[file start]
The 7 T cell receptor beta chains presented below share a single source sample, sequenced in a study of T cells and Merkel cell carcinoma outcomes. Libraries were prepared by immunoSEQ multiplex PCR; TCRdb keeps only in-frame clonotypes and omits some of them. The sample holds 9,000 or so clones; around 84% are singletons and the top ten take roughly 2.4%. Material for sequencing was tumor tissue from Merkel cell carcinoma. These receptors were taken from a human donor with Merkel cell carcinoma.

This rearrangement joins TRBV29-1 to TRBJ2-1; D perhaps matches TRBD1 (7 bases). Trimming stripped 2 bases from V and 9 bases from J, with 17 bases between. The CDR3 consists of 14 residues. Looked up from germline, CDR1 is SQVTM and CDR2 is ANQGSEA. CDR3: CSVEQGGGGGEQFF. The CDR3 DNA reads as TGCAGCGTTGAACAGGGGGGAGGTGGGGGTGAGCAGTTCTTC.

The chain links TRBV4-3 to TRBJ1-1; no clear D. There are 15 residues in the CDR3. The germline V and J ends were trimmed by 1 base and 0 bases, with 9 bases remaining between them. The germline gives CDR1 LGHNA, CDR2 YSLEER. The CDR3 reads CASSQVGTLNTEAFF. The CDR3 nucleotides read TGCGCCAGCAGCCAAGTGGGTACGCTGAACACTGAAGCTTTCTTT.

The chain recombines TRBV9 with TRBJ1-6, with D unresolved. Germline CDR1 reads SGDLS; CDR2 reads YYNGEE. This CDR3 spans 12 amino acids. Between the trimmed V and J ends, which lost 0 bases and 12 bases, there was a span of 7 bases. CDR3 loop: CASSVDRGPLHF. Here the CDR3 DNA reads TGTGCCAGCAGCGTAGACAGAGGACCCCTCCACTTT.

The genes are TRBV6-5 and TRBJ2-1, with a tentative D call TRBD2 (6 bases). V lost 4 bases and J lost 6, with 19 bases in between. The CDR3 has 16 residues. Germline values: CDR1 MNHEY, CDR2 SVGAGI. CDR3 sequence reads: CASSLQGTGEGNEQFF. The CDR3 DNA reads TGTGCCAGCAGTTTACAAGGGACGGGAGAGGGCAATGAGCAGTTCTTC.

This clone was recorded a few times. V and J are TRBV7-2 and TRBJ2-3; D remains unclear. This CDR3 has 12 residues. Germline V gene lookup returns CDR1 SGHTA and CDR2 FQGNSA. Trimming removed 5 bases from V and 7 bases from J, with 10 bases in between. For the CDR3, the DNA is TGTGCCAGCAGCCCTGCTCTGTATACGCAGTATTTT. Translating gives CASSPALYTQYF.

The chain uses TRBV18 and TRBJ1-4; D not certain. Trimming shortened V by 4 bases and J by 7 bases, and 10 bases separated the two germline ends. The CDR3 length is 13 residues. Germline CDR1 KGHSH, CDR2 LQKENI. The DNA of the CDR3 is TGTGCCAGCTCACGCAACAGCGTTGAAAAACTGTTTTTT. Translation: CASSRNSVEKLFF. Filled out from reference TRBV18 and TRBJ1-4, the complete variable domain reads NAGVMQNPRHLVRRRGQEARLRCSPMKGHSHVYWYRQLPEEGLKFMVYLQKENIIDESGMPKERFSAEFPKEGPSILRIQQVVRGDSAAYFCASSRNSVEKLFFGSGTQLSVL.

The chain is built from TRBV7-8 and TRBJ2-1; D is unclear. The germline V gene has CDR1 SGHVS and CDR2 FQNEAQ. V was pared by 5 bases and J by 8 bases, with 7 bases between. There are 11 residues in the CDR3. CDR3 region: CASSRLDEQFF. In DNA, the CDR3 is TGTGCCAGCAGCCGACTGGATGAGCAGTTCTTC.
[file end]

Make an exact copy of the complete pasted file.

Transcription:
The 7 T cell receptor beta chains presented below share a single source sample, sequenced in a study of T cells and Merkel cell carcinoma outcomes. Libraries were prepared by immunoSEQ multiplex PCR; TCRdb keeps only in-frame clonotypes and omits some of them. The sample holds 9,000 or so clones; around 84% are singletons and the top ten take roughly 2.4%. Material for sequencing was tumor tissue from Merkel cell carcinoma. These receptors were taken from a human donor with Merkel cell carcinoma.

This rearrangement joins TRBV29-1 to TRBJ2-1; D perhaps matches TRBD1 (7 bases). Trimming stripped 2 bases from V and 9 bases from J, with 17 bases between. The CDR3 consists of 14 residues. Looked up from germline, CDR1 is SQVTM and CDR2 is ANQGSEA. CDR3: CSVEQGGGGGEQFF. The CDR3 DNA reads as TGCAGCGTTGAACAGGGGGGAGGTGGGGGTGAGCAGTTCTTC.

The chain links TRBV4-3 to TRBJ1-1; no clear D. There are 15 residues in the CDR3. The germline V and J ends were trimmed by 1 base and 0 bases, with 9 bases remaining between them. The germline gives CDR1 LGHNA, CDR2 YSLEER. The CDR3 reads CASSQVGTLNTEAFF. The CDR3 nucleotides read TGCGCCAGCAGCCAAGTGGGTACGCTGAACACTGAAGCTTTCTTT.

The chain recombines TRBV9 with TRBJ1-6, with D unresolved. Germline CDR1 reads SGDLS; CDR2 reads YYNGEE. This CDR3 spans 12 amino acids. Between the trimmed V and J ends, which lost 0 bases and 12 bases, there was a span of 7 bases. CDR3 loop: CASSVDRGPLHF. Here the CDR3 DNA reads TGTGCCAGCAGCGTAGACAGAGGACCCCTCCACTTT.

The genes are TRBV6-5 and TRBJ2-1, with a tentative D call TRBD2 (6 bases). V lost 4 bases and J lost 6, with 19 bases in between. The CDR3 has 16 residues. Germline values: CDR1 MNHEY, CDR2 SVGAGI. CDR3 sequence reads: CASSLQGTGEGNEQFF. The CDR3 DNA reads TGTGCCAGCAGTTTACAAGGGACGGGAGAGGGCAATGAGCAGTTCTTC.

This clone was recorded a few times. V and J are TRBV7-2 and TRBJ2-3; D remains unclear. This CDR3 has 12 residues. Germline V gene lookup returns CDR1 SGHTA and CDR2 FQGNSA. Trimming removed 5 bases from V and 7 bases from J, with 10 bases in between. For the CDR3, the DNA is TGTGCCAGCAGCCCTGCTCTGTATACGCAGTATTTT. Translating gives CASSPALYTQYF.

The chain uses TRBV18 and TRBJ1-4; D not certain. Trimming shortened V by 4 bases and J by 7 bases, and 10 bases separated the two germline ends. The CDR3 length is 13 residues. Germline CDR1 KGHSH, CDR2 LQKENI. The DNA of the CDR3 is TGTGCCAGCTCACGCAACAGCGTTGAAAAACTGTTTTTT. Translation: CASSRNSVEKLFF. Filled out from reference TRBV18 and TRBJ1-4, the complete variable domain reads NAGVMQNPRHLVRRRGQEARLRCSPMKGHSHVYWYRQLPEEGLKFMVYLQKENIIDESGMPKERFSAEFPKEGPSILRIQQVVRGDSAAYFCASSRNSVEKLFFGSGTQLSVL.

The chain is built from TRBV7-8 and TRBJ2-1; D is unclear. The germline V gene has CDR1 SGHVS and CDR2 FQNEAQ. V was pared by 5 bases and J by 8 bases, with 7 bases between. There are 11 residues in the CDR3. CDR3 region: CASSRLDEQFF. In DNA, the CDR3 is TGTGCCAGCAGCCGACTGGATGAGCAGTTCTTC.